Nicaragua's Daniel Ortega: from hero to Nero

You either die a hero, or live long enough to see yourself become the villain. Sadly, for the people of Nicaragua, Daniel Ortega, once a Sandinista and a trusted emissary of change to his people, chose the latter.

It’d be flippant, under most circumstances, to use a quote pulled from a comic book movie to describe the doings of an autocratic dictator, but the desperate, comic book villain death grip that Ortega has held onto the seat of the Nicaraguan presidency these past few years makes it feel right, somehow.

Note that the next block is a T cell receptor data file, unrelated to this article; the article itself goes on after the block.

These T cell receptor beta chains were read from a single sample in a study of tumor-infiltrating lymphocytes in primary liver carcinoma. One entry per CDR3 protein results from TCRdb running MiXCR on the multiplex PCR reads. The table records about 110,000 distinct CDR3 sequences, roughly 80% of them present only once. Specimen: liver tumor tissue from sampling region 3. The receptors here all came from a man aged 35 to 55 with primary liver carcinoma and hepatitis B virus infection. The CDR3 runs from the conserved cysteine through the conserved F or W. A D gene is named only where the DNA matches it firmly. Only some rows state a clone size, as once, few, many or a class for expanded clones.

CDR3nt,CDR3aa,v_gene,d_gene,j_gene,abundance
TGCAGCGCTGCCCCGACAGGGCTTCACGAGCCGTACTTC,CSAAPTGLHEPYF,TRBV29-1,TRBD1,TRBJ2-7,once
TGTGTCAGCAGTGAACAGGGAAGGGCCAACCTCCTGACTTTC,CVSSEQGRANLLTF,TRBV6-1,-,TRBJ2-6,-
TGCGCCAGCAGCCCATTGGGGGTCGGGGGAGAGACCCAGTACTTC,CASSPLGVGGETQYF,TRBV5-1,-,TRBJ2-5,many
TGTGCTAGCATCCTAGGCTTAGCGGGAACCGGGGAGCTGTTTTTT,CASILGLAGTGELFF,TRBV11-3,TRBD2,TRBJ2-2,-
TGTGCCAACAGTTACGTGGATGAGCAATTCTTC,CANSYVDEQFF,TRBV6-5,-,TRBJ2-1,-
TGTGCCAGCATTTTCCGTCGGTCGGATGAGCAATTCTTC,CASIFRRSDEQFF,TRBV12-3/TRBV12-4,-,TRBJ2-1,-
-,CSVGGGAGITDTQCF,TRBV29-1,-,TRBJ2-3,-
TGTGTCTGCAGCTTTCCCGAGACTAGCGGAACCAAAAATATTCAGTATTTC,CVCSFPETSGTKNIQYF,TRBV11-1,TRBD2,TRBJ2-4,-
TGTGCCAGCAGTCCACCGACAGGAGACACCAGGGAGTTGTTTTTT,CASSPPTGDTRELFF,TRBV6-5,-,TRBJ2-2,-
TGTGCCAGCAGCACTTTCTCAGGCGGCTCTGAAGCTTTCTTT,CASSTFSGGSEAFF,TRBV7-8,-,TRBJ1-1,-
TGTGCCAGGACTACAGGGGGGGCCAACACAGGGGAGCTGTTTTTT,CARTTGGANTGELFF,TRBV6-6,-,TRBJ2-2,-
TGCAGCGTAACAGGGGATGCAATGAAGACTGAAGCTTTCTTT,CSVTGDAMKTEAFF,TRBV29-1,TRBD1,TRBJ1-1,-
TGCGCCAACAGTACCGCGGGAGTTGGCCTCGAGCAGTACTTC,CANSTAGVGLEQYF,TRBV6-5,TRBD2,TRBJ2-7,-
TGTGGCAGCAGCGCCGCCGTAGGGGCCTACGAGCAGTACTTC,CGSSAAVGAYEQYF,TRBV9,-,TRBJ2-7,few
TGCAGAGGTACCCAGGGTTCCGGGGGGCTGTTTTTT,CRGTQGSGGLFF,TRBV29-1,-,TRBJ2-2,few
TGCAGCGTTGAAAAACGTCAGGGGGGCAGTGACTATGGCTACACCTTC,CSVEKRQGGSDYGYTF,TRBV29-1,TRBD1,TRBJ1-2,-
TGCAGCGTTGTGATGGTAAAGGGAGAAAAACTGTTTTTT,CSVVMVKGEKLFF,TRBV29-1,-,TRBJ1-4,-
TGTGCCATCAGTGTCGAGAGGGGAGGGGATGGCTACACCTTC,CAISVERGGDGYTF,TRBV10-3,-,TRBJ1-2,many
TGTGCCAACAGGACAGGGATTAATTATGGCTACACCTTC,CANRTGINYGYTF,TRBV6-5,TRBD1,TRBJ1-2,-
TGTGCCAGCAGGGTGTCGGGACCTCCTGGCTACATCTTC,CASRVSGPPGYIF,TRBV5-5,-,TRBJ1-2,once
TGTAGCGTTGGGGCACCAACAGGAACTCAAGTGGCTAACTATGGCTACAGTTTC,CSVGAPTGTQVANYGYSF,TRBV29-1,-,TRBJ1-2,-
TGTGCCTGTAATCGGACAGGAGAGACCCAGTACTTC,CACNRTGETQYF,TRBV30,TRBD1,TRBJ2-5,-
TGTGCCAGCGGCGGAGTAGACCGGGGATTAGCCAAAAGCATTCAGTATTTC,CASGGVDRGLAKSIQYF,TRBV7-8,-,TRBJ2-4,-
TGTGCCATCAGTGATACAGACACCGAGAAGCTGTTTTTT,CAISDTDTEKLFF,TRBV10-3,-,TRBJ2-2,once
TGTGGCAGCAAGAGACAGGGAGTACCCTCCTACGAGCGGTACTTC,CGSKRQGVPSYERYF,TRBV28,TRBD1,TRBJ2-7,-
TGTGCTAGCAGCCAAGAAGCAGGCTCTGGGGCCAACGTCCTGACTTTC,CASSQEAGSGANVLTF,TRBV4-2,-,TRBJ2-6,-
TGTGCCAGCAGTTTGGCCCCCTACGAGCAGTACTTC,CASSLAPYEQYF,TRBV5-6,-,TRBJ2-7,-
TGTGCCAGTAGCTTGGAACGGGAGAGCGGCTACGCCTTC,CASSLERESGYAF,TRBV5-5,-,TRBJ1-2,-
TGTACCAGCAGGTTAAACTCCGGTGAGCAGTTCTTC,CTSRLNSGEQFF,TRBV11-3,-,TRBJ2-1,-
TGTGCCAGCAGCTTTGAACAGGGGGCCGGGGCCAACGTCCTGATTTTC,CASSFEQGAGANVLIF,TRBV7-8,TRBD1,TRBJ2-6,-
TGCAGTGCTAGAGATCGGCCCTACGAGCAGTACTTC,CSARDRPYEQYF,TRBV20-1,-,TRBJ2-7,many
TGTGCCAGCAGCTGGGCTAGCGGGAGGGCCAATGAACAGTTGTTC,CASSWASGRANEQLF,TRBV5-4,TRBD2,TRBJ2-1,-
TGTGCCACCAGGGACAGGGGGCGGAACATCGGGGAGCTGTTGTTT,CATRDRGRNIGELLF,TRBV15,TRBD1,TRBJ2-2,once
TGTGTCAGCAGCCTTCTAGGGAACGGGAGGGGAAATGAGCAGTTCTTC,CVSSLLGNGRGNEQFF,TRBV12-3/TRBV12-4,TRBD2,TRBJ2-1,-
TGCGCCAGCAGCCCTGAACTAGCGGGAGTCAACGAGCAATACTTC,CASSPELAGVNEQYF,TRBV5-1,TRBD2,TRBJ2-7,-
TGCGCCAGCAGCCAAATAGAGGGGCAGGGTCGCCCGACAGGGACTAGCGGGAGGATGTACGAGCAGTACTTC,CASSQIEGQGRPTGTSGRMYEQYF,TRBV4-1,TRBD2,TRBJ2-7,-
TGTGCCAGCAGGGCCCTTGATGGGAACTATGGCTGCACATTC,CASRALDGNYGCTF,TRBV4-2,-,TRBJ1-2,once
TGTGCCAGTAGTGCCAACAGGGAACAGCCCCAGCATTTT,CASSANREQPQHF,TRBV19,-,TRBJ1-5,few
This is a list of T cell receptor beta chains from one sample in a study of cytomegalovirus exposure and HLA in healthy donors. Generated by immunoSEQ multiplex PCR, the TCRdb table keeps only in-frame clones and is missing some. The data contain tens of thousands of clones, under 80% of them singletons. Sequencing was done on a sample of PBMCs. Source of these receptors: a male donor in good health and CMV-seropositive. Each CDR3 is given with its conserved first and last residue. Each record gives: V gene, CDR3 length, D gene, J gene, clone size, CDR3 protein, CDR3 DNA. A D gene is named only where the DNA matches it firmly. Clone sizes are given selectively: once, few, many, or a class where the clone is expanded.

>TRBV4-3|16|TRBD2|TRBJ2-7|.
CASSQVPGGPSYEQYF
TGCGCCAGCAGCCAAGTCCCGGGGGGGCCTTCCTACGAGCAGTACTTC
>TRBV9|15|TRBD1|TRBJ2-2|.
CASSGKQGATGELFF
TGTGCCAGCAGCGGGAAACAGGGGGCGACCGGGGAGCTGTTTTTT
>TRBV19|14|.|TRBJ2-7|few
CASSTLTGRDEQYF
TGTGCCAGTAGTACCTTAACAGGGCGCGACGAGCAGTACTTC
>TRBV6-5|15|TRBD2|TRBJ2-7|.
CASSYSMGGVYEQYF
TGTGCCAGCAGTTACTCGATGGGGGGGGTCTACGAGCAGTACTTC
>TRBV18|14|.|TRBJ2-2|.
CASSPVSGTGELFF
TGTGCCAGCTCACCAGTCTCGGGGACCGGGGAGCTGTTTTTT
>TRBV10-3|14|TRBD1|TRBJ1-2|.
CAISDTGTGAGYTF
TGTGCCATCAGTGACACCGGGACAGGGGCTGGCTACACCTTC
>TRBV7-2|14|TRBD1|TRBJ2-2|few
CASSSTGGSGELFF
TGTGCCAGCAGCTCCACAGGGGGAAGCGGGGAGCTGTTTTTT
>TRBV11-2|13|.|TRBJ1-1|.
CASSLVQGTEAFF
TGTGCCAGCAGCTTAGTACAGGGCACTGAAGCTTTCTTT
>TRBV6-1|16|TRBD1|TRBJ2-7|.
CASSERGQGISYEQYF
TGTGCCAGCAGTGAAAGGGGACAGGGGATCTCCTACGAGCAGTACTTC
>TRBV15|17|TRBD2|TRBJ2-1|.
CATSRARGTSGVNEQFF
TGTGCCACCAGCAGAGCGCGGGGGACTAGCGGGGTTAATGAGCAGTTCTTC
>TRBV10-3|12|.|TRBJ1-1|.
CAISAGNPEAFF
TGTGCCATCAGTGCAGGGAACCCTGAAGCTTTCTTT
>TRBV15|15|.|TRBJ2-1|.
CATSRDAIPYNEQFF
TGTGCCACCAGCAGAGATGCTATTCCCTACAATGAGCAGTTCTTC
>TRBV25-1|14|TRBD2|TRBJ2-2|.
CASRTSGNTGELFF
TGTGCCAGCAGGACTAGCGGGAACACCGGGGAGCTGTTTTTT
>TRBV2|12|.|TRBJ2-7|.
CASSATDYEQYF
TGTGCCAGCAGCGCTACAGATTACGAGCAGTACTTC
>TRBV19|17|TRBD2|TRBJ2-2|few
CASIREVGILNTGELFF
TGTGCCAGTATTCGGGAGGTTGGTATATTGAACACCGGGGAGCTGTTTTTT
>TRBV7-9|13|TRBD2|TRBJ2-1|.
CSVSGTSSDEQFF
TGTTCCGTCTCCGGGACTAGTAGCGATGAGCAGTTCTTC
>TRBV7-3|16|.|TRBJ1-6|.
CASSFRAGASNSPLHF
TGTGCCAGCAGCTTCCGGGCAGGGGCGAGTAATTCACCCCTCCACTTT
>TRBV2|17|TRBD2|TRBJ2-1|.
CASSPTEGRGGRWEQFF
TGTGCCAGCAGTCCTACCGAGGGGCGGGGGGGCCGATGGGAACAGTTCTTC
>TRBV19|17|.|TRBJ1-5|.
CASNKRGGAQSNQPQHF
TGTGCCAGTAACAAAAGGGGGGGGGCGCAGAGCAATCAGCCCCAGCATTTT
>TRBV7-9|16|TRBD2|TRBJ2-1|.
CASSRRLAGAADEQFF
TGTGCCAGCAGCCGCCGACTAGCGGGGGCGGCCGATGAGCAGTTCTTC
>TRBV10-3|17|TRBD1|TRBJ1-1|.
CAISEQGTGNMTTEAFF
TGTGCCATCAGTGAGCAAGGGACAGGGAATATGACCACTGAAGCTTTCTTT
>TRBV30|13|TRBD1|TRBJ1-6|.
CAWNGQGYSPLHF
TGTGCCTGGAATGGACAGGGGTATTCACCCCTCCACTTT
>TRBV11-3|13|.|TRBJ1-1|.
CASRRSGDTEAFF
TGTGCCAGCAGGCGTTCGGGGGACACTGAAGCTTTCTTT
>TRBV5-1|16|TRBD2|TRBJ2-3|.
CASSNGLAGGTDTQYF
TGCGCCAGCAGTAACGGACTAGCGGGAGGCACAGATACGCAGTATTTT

Painting himself as a good fella that's simply trying to hold his country’s shit together, Ortega, the police elements loyal to his government, and the paramilitaries under his sway have been responsible for at least 450 deaths since this past April when peaceful protests broke out over the Nicaraguan government’s plans to reform the nation’s social security system. Under Ortega’s new scheme, the poorest people in a nation full of poor people would have been forced to pay more for their pensions while receiving less. The protests soon turned violent. Then, they turned deadly. Currently, Ortega, who claims that the violence in his nation has come to an end, is living behind barricades and armed guards. His people want him gone.

The Financial Times has, hands-down, the best explanation on why this is, that I’ve run across:

Juan José is digging a latrine on the small, 8m by 25m plot the government of Daniel Ortega has given him to build a house.

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